It was with great pleasure to see the front page of today’s Guardian. The lead story reported on a victory against Carter-Ruck and Trafigura who had tried to suppress a scientific report about toxic waste dumping in West Africa, that was shown to the Guardian.
Yesterday evening Carter-Ruck, libel lawyers for Trafigura, wrote a letter to the Guardian which said the newspaper should regard itself as "released forthwith" from any reporting restrictions. This come after the paper was hit by a "super-injunction" banning all mention of it, despite the fact that it had been the subject of a parliamentary question.
The report, commissioned in September 2006 by Minton Treharne and Davies, said that based on the "limited" information they had been given Trafigura's oil waste, dumped cheaply the month before in a city in Ivory Coast, was potentially toxic, and "capable of causing severe human health effects".
The study said early reports of large scale medical problems among the inhabitants of Abidjan, were consistent with a release of a cloud of potentially lethal hydrogen sulphide gas over the city. The effects could have included severe burns to the skin and lungs, eye damage, permanent ulceration, coma and death.
The author of this initial draft study, John Minton, of consultants Minton, Treharne & Davies, said dumping the waste would have been illegal in Europe and the proper method of disposal should have been a specialist chemical treatment called wet air oxidation.
Trafigura subsequently did not use the report in the personal injury report in the claim against them and did not disclose the report's existence. Trafigura subsequently issued a series of public statements saying the waste had been routinely disposed of and was harmless. Trafigura based this decision on other reports produced from an analysis of the slops obtained from the Probo Koala ship. Trafigura dismissed complaints of illness in a lawsuit brought by 30,000 inhabitants of Abidjan, before being forced last month to pay them £30m in compensation and legal costs in a confidential out of court settlement.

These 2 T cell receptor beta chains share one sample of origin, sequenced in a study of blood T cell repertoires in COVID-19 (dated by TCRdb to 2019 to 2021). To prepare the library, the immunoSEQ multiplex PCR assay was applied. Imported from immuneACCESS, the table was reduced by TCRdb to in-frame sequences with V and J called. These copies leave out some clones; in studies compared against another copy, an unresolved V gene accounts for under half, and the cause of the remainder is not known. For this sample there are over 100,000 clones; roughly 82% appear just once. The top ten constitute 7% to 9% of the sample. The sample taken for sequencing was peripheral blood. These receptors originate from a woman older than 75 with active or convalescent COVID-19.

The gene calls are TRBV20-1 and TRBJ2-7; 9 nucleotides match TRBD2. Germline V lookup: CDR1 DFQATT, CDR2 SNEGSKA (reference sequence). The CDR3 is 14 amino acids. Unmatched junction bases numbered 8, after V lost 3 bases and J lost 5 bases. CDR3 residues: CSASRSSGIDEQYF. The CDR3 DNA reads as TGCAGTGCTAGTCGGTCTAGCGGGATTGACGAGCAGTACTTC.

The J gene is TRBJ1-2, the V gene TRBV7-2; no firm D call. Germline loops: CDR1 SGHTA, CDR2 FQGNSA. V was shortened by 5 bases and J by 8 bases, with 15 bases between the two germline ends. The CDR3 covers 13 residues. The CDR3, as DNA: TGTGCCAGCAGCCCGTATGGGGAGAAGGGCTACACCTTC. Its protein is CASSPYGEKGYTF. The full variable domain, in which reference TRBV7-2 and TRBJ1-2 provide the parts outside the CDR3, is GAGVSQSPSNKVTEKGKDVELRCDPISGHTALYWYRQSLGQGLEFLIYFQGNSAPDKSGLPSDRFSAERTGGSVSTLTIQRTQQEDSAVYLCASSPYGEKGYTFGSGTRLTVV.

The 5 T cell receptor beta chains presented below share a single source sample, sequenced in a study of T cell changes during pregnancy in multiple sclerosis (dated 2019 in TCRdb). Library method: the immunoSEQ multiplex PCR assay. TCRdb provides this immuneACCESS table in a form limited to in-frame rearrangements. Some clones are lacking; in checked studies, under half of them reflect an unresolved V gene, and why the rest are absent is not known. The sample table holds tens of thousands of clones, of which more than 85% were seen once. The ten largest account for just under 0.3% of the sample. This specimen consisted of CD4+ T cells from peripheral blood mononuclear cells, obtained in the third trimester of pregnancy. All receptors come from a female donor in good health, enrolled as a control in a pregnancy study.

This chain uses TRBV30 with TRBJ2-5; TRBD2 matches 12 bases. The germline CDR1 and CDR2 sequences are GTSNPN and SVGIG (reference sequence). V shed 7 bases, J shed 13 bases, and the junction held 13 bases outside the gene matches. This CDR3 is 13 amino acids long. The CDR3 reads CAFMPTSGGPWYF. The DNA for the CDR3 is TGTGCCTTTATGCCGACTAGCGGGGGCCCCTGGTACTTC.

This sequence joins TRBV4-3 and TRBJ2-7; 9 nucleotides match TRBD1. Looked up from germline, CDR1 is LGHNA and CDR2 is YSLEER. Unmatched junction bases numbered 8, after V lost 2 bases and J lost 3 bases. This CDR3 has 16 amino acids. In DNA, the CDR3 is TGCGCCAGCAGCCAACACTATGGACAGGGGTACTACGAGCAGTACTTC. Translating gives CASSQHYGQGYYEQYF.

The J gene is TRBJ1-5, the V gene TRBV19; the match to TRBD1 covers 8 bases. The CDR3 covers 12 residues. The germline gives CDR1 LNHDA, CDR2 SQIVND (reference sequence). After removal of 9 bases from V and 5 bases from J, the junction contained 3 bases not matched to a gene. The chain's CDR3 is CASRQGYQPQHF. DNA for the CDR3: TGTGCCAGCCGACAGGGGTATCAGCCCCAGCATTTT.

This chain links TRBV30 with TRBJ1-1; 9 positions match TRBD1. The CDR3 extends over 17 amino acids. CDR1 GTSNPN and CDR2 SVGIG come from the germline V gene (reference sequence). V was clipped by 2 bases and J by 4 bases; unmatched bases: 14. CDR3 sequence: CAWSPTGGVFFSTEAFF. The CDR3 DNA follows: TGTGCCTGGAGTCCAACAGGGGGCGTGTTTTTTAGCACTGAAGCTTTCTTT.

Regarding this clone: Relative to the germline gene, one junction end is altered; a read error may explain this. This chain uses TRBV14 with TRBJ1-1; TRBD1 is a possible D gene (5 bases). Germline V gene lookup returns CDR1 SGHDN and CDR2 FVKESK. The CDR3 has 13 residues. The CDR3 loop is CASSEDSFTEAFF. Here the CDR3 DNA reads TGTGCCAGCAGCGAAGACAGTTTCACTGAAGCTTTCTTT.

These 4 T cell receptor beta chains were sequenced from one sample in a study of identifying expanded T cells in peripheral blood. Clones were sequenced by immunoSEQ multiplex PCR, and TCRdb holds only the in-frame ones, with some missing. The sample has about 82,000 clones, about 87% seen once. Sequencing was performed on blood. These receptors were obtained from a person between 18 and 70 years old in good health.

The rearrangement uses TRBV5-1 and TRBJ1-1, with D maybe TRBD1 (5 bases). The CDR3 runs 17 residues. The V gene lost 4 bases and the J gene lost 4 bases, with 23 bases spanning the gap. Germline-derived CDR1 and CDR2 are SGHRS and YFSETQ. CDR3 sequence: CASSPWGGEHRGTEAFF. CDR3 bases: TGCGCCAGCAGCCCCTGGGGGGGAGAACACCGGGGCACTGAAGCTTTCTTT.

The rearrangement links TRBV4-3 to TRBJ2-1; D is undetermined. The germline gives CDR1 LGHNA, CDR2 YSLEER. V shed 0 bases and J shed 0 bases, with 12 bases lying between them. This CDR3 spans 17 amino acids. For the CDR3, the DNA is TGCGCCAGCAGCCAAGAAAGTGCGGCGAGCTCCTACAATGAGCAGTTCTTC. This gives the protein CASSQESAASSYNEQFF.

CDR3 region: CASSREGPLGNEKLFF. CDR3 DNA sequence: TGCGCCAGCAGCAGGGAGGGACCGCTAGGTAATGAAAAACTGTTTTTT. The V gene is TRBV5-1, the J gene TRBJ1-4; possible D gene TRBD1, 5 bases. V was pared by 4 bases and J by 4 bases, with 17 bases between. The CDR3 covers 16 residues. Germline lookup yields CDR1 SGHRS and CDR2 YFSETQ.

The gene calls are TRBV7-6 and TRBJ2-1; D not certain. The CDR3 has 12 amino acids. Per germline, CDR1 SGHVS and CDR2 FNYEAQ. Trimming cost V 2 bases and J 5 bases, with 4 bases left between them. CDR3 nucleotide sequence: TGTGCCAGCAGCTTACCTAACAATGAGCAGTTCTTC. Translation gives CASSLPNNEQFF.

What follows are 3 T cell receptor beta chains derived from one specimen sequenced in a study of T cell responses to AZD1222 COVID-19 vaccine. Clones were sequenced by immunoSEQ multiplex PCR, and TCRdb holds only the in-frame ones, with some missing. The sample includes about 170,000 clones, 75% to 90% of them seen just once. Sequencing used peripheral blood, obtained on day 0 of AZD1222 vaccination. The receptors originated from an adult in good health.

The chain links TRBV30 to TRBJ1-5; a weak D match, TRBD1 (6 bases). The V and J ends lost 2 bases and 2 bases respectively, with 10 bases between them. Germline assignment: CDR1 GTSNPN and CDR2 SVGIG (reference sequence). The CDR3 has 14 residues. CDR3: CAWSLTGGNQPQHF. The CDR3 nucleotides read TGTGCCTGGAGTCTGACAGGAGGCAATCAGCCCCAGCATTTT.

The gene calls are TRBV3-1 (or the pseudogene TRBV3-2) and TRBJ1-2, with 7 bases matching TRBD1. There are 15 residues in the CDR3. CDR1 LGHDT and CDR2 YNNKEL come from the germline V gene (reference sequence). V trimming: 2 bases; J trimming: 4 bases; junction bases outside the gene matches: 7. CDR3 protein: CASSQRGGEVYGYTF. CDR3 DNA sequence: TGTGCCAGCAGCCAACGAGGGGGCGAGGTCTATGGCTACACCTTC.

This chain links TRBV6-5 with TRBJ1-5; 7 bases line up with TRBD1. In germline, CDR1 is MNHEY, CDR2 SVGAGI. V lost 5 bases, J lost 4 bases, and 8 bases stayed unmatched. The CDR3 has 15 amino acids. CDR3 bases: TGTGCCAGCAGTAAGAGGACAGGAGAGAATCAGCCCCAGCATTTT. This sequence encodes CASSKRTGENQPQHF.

The oil firm then conceded in a public statement that the toxic fumes could have caused "flu-like symptoms" to the inhabitants. But it was accepted in an agreed statement by both sides that expert evidence did not back the more serious claims of deaths, miscarriages or serious injuries, made in previous official statements by the Ivory Coast and British governments and in a UN report.
Before the settlement announcement, Trafigura's lawyers Carter-Ruck obtained a super-injunction from a judge, banning the Guardian not only from revealing the existence of the Minton report, but also from telling anyone about the existence of the injunction.
They said the Minton report was confidential because it had been obtained for possible use in litigation. Trafigura said the report was only preliminary and had proved to be inaccurate. They said hydrogen sulphide in the waste could not have broken down into a dangerous gas after the dumping and that other experts had concluded: "no other chemicals were released in concentrations capable of causing significant harm to human health".
Carter-Ruck was unable to prevent the publication of internal company emails by the Guardian, which confirmed Trafigura executives had been aware in advance that their waste was hazardous, and knew that it ought to have received expensive specialist treatment. Company traders talked about making "serious dollars" from paying someone to take away their "shit".
A statement by Minton, Traherne and Davies indicates that some of the conclusions in the report were incorrect, being based on limited information and was thus redundant.
Even if elements of the report were incorrect, there is one thing that screams out in all of this. Trafigura are, whichever way you look at it, a bunch of amoral money grabbing bastards who almost certainly would not have cared a damn if people would have died so long as it did not affect their profit margin. Had they given a damn in the first place they would have presented the waste for disposal in a matter legal in the European Union. But oh no, that was far too expensive so they looked for a cheaper option involving a bunch of cowboys in West Africa.
No matter how they spin it, this is the act which shows the very worst face of capitalist greed, the bully boy tactics of their lawyers Carter-Ruck highlighted the amorality of their business. Vermin like Trafigura and Carter-Ruck deserve each other. If there was any natural justice in this world it would be them scraping a desperate living in the margins of a Third World shantytown.